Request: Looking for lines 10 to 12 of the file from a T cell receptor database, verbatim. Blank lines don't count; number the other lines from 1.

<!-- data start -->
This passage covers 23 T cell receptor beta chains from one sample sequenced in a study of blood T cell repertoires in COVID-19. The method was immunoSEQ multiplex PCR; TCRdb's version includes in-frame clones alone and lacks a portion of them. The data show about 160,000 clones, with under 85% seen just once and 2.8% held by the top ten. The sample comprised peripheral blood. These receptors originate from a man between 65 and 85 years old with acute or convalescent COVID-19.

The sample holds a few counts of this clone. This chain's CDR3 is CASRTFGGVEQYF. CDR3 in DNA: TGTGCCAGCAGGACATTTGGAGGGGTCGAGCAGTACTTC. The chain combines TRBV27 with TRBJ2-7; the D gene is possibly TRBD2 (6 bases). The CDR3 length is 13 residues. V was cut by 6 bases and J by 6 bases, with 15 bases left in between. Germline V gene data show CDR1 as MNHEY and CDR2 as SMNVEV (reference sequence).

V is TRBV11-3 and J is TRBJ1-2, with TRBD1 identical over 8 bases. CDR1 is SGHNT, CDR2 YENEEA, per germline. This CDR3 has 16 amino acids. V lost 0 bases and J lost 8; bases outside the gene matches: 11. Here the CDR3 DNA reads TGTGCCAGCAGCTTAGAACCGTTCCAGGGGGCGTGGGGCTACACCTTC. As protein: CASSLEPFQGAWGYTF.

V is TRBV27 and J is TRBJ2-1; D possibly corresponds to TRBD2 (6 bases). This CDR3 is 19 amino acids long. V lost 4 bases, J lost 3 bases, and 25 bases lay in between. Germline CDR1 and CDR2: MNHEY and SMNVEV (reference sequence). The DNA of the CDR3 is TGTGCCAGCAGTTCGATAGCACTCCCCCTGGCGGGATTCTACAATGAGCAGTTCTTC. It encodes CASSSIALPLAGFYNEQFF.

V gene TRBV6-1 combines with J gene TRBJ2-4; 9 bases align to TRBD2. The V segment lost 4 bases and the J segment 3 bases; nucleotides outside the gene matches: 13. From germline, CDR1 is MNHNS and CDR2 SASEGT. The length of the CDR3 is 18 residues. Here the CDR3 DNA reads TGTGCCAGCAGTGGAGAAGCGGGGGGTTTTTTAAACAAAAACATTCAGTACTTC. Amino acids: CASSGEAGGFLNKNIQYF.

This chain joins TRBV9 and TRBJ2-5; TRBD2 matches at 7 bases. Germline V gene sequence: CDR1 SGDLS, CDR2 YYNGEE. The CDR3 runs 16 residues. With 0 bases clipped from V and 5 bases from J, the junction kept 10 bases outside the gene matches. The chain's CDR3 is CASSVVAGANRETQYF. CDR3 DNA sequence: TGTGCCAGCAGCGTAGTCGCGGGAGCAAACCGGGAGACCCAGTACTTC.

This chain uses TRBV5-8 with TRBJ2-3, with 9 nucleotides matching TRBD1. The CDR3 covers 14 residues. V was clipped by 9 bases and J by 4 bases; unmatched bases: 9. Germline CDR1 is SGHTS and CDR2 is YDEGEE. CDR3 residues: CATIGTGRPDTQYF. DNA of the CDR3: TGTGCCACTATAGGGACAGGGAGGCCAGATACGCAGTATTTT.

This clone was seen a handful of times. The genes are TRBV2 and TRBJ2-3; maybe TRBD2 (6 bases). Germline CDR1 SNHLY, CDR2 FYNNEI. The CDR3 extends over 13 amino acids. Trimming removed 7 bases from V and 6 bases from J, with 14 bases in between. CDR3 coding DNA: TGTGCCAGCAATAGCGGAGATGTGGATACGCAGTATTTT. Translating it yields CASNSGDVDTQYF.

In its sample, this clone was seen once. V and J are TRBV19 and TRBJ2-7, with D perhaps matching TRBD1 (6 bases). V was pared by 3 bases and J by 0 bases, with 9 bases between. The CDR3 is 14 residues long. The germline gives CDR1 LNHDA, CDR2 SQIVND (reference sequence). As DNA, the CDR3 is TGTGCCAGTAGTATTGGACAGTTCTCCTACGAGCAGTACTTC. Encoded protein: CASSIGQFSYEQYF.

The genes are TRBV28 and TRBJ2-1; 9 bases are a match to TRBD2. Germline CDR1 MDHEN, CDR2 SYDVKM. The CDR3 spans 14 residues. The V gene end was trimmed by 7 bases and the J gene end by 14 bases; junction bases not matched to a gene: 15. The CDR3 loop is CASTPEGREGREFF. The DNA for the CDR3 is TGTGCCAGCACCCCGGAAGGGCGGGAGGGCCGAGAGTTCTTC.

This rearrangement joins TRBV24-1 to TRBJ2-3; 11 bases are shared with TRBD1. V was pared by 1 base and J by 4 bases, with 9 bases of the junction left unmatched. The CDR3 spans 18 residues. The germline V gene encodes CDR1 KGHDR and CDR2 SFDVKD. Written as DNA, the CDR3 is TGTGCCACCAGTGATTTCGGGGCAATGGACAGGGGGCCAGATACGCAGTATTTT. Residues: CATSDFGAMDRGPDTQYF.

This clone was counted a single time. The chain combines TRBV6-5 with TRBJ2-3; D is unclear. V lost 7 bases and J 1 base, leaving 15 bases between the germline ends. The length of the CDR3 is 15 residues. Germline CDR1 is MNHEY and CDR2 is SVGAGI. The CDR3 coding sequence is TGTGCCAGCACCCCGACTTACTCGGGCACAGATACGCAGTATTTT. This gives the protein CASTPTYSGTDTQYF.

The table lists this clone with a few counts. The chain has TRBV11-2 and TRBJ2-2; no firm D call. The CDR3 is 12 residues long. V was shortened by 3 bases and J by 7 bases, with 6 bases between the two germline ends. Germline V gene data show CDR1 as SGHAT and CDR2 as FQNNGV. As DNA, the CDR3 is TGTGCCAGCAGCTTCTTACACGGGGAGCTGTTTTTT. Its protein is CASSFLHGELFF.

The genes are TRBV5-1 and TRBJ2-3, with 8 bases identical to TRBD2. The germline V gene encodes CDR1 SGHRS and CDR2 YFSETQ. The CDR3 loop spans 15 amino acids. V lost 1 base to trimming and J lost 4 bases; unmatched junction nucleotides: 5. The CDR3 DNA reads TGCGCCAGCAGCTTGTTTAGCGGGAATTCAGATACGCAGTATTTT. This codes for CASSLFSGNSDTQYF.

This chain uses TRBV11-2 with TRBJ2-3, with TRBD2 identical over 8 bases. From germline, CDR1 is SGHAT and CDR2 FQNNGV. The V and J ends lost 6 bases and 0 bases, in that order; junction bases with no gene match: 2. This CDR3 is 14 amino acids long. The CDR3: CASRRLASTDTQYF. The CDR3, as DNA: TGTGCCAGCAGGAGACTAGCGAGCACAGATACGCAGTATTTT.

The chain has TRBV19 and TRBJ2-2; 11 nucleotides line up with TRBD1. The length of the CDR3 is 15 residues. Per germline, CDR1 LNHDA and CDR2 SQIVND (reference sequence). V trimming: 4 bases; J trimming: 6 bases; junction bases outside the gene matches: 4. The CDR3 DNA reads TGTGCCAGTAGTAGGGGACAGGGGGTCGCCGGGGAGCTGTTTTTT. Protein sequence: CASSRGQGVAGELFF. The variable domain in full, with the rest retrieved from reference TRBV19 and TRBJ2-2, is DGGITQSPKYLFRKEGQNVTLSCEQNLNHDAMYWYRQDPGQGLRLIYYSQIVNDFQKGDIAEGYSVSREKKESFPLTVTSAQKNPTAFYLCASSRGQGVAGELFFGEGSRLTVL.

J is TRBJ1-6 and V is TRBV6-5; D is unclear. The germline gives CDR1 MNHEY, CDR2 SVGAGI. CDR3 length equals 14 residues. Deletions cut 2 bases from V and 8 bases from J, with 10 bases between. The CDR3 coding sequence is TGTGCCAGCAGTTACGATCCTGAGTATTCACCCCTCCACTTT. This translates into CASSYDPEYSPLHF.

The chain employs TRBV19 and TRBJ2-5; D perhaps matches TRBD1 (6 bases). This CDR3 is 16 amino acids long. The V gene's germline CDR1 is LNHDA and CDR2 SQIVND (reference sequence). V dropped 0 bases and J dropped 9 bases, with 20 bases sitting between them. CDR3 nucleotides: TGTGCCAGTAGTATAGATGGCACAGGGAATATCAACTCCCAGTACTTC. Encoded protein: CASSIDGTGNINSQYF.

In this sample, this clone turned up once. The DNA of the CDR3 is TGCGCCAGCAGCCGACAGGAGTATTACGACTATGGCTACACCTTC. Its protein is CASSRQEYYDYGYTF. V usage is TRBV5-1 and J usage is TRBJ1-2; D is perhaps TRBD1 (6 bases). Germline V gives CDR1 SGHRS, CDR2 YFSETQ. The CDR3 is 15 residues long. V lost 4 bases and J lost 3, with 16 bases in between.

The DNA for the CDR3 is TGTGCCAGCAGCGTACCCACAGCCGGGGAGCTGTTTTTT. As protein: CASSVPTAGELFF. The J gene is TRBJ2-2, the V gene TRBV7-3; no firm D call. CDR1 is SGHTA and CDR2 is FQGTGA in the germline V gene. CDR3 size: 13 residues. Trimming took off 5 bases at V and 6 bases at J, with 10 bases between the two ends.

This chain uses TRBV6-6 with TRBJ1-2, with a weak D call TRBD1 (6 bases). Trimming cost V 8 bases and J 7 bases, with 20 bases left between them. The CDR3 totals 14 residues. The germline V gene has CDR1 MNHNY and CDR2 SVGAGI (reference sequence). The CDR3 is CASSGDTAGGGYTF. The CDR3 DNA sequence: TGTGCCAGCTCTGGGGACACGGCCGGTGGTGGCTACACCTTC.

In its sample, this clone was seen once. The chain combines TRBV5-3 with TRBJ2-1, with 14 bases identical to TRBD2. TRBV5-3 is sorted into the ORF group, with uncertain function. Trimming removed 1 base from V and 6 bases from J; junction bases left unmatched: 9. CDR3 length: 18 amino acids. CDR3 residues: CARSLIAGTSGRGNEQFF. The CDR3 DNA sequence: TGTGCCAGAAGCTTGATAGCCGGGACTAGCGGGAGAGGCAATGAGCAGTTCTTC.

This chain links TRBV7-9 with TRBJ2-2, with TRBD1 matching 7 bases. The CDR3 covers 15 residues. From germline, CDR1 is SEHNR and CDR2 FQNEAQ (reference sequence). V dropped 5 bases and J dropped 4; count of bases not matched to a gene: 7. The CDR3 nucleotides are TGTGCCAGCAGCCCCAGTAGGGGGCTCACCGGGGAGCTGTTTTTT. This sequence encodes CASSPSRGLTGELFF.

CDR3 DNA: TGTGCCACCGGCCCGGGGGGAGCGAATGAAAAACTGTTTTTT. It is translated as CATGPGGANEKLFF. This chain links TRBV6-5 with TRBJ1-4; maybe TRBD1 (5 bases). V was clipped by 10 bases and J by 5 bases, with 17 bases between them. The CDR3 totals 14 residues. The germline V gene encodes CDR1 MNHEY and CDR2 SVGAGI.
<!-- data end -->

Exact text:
The genes are TRBV28 and TRBJ2-1; 9 bases are a match to TRBD2. Germline CDR1 MDHEN, CDR2 SYDVKM. The CDR3 spans 14 residues. The V gene end was trimmed by 7 bases and the J gene end by 14 bases; junction bases not matched to a gene: 15. The CDR3 loop is CASTPEGREGREFF. The DNA for the CDR3 is TGTGCCAGCACCCCGGAAGGGCGGGAGGGCCGAGAGTTCTTC.

This rearrangement joins TRBV24-1 to TRBJ2-3; 11 bases are shared with TRBD1. V was pared by 1 base and J by 4 bases, with 9 bases of the junction left unmatched. The CDR3 spans 18 residues. The germline V gene encodes CDR1 KGHDR and CDR2 SFDVKD. Written as DNA, the CDR3 is TGTGCCACCAGTGATTTCGGGGCAATGGACAGGGGGCCAGATACGCAGTATTTT. Residues: CATSDFGAMDRGPDTQYF.

This clone was counted a single time. The chain combines TRBV6-5 with TRBJ2-3; D is unclear. V lost 7 bases and J 1 base, leaving 15 bases between the germline ends. The length of the CDR3 is 15 residues. Germline CDR1 is MNHEY and CDR2 is SVGAGI. The CDR3 coding sequence is TGTGCCAGCACCCCGACTTACTCGGGCACAGATACGCAGTATTTT. This gives the protein CASTPTYSGTDTQYF.